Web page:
We believe that this new regime requires volatility management. In the Dynamic Global Bond Fund, we implement defensive hedging positions in seeking to help anchor performance during periods of risk aversion. Flexibility will also likely be essential in this environment. Heightened volatility may result in prices becoming dislocated, so our ability to be tactical can be beneficial. This proved to be the case in March 2020, when we responded to a huge sell‑off in credit and added select corporate bond exposures that were dislocated from fundamentals and identified as attractive by our bottom‑up research process.
Time to Rethink Risk Diversification
Fixed income markets are going through a period of strategic change as central banks retreat from supporting markets. This environment means that investors can no longer rely on the post‑global financial crisis investment playbook and will need to think differently—particularly regarding diversification. At times this year, stocks and bonds have both sold off simultaneously, demonstrating that the stock/bond relationship is not always constant and can change, especially in the current climate where central banks are withdrawing liquidity support. Given this, we believe that it will be vital for portfolio managers to adapt to the changing nature of correlations to avoid suffering losses from both major asset classes at the same time.
What’s Your Hedge?
(Fig. 2) Rolling 252‑day correlation of the S&P 500 to 10‑year U.S. Treasury return
In the Dynamic Global Bond Fund, we do not assume that fixed income will always be a diversifier that typically performs well when risk markets such as equities sell off. Instead, we focus on actively managing the portfolio and maintaining a liquid profile. This provides us with the flexibility to adapt to changes in market conditions. We also consider the full toolkit available to help with diversification efforts, including using currency and derivatives markets alongside traditional interest rate management.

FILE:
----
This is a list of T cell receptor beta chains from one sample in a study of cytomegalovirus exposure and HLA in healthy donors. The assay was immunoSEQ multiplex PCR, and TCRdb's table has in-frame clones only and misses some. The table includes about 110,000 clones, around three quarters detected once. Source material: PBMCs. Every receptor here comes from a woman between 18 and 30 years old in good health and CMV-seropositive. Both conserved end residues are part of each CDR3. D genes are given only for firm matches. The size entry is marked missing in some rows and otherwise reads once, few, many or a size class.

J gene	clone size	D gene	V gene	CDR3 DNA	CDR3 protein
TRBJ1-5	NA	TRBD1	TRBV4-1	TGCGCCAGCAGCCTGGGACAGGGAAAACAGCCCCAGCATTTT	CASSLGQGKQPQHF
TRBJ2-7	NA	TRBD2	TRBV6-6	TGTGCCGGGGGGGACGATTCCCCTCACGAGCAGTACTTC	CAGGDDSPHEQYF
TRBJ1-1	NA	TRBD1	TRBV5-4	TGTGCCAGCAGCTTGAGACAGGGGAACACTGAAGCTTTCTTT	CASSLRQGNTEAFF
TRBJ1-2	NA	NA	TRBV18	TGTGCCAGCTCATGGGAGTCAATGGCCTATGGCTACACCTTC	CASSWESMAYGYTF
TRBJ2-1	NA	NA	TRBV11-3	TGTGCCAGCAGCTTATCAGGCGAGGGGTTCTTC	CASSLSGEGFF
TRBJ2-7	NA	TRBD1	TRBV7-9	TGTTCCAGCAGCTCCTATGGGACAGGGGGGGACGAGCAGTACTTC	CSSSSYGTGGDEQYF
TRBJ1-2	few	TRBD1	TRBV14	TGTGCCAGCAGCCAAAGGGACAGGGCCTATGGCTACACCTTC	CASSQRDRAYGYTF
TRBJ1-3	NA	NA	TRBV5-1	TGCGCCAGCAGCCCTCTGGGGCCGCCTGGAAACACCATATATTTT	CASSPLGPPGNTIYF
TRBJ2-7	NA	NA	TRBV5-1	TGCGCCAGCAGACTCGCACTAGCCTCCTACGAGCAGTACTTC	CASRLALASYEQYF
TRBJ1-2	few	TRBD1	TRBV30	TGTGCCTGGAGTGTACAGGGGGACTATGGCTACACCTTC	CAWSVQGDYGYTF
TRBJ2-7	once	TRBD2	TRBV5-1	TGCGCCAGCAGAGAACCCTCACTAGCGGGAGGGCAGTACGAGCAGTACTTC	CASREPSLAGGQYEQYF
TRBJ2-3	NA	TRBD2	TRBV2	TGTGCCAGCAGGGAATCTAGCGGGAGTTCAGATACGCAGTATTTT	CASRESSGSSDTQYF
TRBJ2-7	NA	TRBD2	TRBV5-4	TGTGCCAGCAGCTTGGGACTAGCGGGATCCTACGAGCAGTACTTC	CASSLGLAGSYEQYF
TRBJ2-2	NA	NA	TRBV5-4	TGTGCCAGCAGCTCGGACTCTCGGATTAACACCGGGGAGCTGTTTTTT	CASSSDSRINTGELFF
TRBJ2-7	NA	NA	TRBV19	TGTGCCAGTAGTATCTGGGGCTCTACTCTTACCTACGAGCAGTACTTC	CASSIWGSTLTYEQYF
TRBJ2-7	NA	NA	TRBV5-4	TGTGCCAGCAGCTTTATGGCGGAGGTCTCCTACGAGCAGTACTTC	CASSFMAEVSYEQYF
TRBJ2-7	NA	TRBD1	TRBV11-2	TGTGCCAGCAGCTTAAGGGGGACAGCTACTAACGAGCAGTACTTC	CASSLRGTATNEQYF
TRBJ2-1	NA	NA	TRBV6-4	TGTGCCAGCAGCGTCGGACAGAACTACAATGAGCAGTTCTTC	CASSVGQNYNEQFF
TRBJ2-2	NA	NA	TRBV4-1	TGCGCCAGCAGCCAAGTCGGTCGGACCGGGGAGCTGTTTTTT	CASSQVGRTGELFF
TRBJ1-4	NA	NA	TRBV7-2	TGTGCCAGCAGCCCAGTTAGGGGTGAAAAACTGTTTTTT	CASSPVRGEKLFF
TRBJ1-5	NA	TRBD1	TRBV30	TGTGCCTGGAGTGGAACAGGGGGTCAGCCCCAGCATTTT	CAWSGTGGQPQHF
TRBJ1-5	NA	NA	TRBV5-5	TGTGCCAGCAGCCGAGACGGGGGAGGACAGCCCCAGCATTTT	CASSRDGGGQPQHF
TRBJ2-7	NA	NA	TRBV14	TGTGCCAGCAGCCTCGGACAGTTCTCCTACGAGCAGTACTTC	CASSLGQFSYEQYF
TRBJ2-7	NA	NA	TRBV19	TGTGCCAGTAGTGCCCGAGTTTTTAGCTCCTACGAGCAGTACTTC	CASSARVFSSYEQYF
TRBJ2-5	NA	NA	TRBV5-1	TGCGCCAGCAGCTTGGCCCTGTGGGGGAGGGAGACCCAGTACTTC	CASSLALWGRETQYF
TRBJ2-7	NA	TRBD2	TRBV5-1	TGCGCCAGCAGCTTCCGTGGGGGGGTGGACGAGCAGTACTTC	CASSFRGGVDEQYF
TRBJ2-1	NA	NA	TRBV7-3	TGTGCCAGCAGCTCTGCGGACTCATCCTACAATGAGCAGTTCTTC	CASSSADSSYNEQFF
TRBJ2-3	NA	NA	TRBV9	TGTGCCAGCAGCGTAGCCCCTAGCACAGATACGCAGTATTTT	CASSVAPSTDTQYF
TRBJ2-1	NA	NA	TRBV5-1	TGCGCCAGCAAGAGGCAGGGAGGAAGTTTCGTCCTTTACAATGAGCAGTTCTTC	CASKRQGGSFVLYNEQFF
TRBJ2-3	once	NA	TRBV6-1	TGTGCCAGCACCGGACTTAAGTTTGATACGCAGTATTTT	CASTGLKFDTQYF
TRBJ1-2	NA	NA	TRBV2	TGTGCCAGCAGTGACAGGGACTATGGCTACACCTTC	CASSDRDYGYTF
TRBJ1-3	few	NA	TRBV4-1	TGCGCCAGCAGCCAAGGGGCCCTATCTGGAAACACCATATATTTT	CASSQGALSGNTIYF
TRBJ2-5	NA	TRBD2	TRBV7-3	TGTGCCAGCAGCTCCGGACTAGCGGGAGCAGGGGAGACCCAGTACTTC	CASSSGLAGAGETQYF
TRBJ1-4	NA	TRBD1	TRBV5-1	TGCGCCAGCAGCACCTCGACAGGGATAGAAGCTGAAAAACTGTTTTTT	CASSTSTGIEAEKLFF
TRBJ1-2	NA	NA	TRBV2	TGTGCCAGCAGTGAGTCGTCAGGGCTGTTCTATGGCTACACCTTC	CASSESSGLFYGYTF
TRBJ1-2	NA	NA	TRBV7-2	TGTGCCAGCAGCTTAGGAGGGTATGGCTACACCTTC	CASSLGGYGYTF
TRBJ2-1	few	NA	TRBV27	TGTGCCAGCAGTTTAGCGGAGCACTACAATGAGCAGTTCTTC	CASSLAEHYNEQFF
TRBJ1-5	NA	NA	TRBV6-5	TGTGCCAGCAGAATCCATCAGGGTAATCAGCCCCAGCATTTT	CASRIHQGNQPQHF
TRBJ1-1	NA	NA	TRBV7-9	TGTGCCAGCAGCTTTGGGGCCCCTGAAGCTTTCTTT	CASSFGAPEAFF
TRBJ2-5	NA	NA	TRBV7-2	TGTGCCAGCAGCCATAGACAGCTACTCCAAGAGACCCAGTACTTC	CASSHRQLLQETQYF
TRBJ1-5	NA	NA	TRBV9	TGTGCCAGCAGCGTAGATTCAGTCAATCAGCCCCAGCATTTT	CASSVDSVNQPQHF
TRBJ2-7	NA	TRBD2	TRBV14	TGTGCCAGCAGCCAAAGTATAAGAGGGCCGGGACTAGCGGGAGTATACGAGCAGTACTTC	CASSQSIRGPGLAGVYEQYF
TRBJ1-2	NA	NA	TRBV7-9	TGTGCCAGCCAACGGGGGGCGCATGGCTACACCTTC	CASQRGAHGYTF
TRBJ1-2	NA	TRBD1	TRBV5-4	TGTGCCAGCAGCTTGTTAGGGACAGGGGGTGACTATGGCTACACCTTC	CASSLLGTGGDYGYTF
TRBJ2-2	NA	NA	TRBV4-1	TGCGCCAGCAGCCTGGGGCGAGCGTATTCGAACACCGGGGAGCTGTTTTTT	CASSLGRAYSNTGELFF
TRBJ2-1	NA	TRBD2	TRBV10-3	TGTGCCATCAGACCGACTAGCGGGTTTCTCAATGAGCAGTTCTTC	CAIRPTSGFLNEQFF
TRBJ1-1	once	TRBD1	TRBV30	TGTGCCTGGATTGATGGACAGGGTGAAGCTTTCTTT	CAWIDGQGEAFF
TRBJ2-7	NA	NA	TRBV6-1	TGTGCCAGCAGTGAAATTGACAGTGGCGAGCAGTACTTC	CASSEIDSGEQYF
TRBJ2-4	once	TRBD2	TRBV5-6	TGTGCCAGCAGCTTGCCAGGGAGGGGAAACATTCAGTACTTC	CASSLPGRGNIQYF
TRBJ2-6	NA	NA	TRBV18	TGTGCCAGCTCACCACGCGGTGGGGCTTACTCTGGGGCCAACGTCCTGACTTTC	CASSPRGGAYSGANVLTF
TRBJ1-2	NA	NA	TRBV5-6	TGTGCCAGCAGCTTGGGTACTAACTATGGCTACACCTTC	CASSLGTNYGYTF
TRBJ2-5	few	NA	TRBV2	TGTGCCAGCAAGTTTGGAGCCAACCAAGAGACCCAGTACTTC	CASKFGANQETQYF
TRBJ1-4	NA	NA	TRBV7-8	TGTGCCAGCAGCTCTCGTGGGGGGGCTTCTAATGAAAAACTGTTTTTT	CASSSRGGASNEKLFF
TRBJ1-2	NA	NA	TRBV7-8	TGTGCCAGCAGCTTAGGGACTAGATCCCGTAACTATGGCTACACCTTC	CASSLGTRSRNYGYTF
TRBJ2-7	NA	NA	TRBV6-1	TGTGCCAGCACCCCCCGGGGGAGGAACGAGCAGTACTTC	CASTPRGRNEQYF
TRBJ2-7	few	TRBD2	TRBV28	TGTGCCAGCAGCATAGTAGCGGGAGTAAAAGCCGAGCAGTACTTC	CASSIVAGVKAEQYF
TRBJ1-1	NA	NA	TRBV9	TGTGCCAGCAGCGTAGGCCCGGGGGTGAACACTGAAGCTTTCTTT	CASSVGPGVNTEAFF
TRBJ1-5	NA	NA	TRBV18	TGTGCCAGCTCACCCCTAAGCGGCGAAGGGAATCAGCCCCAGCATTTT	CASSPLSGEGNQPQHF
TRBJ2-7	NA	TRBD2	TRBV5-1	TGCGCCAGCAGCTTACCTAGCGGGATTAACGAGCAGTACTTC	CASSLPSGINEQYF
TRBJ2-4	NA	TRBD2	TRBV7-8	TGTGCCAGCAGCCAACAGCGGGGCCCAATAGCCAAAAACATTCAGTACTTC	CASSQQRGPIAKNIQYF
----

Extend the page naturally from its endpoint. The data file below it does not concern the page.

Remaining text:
Why the Dynamic Global Bond Capability?
In the Dynamic Global Bond Fund, we seek to achieve three core goals:
- Provide a regular return;
- Act as a diversifier during times of market stress; and
- Manage downside risks such as rising interest rates.
The volatile market conditions experienced so far in 2022 have provided an important test of our approach, and we have delivered on these goals. The fund produced a positive return during the first four months of 2022 at a time of a deep bond market sell‑off and heightened volatility across risk markets. Our use of active duration management was central to this achievement, as we dynamically managed exposures over the period. This approach helped us deliver gains from a variety of positions, including short positions in select developed market sovereigns, allocations to inflation‑linked bonds, and occasional tactical long exposures.
(Fig. 3) T. Rowe Price Funds SICAV–Dynamic Global Bond Fund